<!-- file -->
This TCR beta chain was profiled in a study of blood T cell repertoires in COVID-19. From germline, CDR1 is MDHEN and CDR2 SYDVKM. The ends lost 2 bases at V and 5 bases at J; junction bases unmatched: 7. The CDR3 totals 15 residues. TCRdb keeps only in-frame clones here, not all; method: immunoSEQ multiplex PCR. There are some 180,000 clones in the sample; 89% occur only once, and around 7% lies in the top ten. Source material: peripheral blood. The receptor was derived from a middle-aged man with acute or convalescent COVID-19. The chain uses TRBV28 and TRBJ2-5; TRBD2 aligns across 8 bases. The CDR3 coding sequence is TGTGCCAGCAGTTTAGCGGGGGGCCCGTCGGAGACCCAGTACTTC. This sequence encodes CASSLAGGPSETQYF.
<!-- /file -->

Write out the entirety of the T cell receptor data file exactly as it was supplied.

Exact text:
This TCR beta chain was profiled in a study of blood T cell repertoires in COVID-19. From germline, CDR1 is MDHEN and CDR2 SYDVKM. The ends lost 2 bases at V and 5 bases at J; junction bases unmatched: 7. The CDR3 totals 15 residues. TCRdb keeps only in-frame clones here, not all; method: immunoSEQ multiplex PCR. There are some 180,000 clones in the sample; 89% occur only once, and around 7% lies in the top ten. Source material: peripheral blood. The receptor was derived from a middle-aged man with acute or convalescent COVID-19. The chain uses TRBV28 and TRBJ2-5; TRBD2 aligns across 8 bases. The CDR3 coding sequence is TGTGCCAGCAGTTTAGCGGGGGGCCCGTCGGAGACCCAGTACTTC. This sequence encodes CASSLAGGPSETQYF.